Reacting to the government’s stance, Kenji Kamiya, the director of Hiroshima University’s Research Institute for Radiation Biology and Medicine (RIRBM), who spearheaded the investigation conducted by the City of Hiroshima, said: “The government must acknowledge the wider range of effects to mental health wrought by A-bomb radiation. It’s easy to imagine, as well, that physical health is affected over the long term.”

As for the scope of the rainfall, the city estimates that the rain fell over a wider area than the current “light rain area” suggests, basing this conclusion on the locations of people who say they were exposed to this rainfall. The working group, though, has stated that inadequate data makes determining the scope of the rainfall “difficult.” At the same time, it acknowledges that there are nine areas located outside of the designated area which have higher rates of exposure than previously thought. In earlier discussions, some have argued that the commission should attach greater importance to the areas beyond the “light rain area” that suffered possible exposure to the black rain.

Yasuhito Sasaki, the chair of the commission, has stated clearly: “We will present a report which is in keeping with the results that have been verified by the working group.” The central government will then make a final decision on whether the designated area will be expanded.

  At a meeting held on March 29, a participant from the Hiroshima city government said that it is difficult to confirm the facts of the black rain scientifically based on the connections involving the rain and radioactive materials and illnesses of those who were exposed. The person stressed that the city has no choice but to clarify the effects by relying on the testimonies of the residents. Masayuki Matsumoto, 87, a resident of the town of Akiota, Hiroshima Prefecture and vice secretary general of the Hiroshima Prefectural Association of the Black Rain Atomic Bombing Sufferers, said forcefully: “Because the black rain fell outside of the designated area, we demand access to appropriate relief measures.” He now keeps a close lookout for the decision by the central government.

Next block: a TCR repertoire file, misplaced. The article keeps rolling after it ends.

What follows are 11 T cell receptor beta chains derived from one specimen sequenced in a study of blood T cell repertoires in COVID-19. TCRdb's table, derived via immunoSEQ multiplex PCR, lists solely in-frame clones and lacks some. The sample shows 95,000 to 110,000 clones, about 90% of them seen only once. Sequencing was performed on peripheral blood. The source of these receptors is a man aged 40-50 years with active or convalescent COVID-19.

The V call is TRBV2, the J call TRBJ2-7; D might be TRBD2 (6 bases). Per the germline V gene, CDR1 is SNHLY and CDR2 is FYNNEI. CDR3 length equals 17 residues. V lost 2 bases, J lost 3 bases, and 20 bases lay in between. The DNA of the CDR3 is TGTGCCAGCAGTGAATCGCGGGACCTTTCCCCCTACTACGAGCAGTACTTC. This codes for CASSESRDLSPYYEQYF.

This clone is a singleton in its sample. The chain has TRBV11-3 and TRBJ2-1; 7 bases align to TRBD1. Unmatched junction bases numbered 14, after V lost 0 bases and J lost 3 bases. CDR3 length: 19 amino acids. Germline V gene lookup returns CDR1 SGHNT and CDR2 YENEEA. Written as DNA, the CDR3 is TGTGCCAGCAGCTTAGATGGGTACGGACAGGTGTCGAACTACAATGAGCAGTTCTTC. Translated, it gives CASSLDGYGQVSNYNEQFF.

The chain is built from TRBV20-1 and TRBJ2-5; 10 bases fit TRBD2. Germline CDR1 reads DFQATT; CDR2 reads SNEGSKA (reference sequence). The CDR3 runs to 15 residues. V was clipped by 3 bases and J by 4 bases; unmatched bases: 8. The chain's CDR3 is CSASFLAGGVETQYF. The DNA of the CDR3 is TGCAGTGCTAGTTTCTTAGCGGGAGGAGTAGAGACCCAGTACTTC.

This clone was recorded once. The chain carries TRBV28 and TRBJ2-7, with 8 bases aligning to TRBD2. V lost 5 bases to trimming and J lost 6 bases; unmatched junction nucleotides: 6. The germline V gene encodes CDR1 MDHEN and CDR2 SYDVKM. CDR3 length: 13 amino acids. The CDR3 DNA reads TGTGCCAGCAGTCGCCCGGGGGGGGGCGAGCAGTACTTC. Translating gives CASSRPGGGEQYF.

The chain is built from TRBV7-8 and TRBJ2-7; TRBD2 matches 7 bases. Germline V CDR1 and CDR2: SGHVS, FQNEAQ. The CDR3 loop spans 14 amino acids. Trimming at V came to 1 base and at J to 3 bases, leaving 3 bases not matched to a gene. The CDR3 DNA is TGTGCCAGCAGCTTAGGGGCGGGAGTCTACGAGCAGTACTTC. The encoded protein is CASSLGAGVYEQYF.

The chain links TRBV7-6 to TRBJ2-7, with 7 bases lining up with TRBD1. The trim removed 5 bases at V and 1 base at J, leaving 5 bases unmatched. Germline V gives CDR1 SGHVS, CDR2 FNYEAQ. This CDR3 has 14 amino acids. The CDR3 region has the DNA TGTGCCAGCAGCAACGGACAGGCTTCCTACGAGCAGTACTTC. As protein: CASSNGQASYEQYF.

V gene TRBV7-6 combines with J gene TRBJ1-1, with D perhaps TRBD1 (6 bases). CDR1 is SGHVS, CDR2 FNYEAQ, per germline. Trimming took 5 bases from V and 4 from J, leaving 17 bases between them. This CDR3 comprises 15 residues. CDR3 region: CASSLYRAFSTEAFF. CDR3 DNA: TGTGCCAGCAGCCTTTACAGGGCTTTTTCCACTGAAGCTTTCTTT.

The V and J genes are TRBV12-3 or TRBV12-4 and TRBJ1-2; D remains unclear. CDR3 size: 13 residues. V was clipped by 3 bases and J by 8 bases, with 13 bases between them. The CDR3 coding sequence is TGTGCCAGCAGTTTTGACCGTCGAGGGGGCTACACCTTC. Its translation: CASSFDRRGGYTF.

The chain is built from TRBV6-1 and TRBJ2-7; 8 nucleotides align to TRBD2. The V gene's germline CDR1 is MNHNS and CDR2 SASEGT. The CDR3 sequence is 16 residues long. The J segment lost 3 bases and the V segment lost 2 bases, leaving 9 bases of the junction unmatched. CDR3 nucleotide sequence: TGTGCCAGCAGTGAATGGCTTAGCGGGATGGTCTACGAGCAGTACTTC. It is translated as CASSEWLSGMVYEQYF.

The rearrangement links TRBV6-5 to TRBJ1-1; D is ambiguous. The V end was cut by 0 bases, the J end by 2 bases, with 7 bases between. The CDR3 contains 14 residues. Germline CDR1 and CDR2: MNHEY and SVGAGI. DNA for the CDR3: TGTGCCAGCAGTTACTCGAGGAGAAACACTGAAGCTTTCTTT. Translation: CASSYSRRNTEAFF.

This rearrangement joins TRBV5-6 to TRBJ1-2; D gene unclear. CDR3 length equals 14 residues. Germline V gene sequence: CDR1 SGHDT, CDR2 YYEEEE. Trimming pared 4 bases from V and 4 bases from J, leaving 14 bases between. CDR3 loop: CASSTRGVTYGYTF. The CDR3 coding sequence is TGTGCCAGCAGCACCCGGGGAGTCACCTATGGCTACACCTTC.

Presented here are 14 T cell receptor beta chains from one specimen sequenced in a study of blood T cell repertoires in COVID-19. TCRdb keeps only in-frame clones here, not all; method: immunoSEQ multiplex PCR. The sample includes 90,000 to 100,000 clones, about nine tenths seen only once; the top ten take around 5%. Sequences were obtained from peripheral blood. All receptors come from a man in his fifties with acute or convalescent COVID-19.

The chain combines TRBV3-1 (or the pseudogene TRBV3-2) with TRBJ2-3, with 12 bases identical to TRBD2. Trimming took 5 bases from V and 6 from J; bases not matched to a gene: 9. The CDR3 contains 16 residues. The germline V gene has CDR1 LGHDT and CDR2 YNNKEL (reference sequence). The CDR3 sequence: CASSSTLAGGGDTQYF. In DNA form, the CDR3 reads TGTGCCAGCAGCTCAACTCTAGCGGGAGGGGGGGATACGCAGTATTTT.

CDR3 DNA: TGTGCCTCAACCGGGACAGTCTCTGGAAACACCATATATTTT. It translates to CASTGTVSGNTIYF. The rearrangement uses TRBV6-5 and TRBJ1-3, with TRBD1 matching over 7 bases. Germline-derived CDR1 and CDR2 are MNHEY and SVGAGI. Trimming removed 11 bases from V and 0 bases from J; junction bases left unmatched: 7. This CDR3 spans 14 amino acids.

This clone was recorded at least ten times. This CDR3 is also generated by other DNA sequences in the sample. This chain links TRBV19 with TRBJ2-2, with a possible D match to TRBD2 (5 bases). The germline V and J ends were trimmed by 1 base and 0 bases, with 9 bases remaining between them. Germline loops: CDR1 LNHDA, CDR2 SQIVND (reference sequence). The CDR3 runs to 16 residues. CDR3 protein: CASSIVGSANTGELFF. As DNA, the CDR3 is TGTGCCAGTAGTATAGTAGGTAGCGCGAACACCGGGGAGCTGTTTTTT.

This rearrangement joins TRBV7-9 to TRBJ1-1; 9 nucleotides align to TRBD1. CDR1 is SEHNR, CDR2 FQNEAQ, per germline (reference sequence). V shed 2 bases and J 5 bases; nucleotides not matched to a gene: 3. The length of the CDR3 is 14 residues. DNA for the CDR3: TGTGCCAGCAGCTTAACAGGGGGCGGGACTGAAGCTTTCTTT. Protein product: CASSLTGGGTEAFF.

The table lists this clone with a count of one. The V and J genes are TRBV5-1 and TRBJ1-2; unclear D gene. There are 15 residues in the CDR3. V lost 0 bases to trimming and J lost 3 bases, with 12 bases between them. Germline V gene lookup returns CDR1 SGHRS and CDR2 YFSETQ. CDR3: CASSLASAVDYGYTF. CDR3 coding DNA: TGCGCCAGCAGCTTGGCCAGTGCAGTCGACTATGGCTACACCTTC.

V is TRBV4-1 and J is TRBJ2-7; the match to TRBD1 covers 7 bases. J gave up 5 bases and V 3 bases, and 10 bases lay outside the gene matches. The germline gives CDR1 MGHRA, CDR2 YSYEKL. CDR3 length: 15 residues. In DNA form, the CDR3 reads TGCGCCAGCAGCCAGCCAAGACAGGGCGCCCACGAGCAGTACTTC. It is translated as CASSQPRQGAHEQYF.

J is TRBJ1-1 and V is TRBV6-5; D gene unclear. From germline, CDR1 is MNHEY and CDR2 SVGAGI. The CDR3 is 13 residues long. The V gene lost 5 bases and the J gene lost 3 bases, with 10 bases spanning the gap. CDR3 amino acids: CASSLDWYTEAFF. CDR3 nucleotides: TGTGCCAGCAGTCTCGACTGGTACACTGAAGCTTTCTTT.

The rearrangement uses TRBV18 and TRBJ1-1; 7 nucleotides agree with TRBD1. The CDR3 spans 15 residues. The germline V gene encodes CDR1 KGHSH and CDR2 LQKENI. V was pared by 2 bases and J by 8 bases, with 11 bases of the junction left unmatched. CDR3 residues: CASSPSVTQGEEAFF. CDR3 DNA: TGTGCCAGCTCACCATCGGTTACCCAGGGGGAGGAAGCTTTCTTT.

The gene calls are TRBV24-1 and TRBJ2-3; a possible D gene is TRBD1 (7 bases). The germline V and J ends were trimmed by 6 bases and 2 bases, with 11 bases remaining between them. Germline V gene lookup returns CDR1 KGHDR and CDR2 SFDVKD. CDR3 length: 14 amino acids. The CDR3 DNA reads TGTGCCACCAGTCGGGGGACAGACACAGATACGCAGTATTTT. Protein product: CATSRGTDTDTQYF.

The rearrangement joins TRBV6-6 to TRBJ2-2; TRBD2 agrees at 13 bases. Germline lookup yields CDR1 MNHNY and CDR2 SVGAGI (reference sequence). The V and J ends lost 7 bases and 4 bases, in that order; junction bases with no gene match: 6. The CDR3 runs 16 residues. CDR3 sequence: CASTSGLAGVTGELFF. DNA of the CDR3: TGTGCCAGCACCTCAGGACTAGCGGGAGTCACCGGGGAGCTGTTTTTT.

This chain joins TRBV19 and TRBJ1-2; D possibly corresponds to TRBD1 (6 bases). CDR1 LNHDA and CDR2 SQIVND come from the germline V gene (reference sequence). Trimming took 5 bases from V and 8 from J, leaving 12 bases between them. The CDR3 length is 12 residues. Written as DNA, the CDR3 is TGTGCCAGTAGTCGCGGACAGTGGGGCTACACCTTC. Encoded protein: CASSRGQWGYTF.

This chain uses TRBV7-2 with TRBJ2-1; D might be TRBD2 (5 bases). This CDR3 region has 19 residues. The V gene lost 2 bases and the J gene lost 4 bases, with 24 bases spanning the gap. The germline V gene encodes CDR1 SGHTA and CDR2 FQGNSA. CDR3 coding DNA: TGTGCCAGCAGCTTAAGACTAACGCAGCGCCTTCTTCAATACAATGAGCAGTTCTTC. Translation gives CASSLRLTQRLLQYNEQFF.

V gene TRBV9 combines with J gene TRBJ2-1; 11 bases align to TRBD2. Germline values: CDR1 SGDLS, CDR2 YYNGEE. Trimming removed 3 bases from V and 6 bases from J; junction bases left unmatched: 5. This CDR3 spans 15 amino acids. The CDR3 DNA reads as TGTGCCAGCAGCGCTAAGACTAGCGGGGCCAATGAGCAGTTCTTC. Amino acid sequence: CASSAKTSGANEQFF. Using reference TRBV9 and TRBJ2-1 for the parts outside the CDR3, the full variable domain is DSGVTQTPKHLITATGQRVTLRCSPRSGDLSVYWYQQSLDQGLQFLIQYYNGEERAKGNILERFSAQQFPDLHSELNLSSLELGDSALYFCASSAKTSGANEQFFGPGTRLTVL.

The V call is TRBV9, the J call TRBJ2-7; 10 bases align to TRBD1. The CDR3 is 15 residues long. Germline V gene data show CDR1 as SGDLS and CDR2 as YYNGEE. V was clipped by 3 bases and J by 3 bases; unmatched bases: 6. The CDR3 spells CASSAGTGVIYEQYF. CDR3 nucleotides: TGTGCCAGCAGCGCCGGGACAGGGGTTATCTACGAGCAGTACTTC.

The Japanese government’s review of the designated “black rain” area
The Japanese government has designated the “heavy rain area” as the “First Class Health Examination Special Designated Area” and performs health examinations of these residents. If a resident develops certain illnesses, the A-bomb Survivor’s Certificate is then issued. The City of Hiroshima, along with Hiroshima Prefecture and a team of researchers, established a research committee and carried out a survey in 2008 seeking information from Hiroshima residents and residents of municipalities around the city. About 27,000 responses were obtained. Based on its findings, the City of Hiroshima demanded, in 2010, that the central government expand the designated area. The review commission, established by the Ministry of Health, Labor and Welfare, is comprised of experts in such fields as radiation and psychology. It convened seven meetings from December 2010 to March 2012.

(Originally published on April 16, 2012)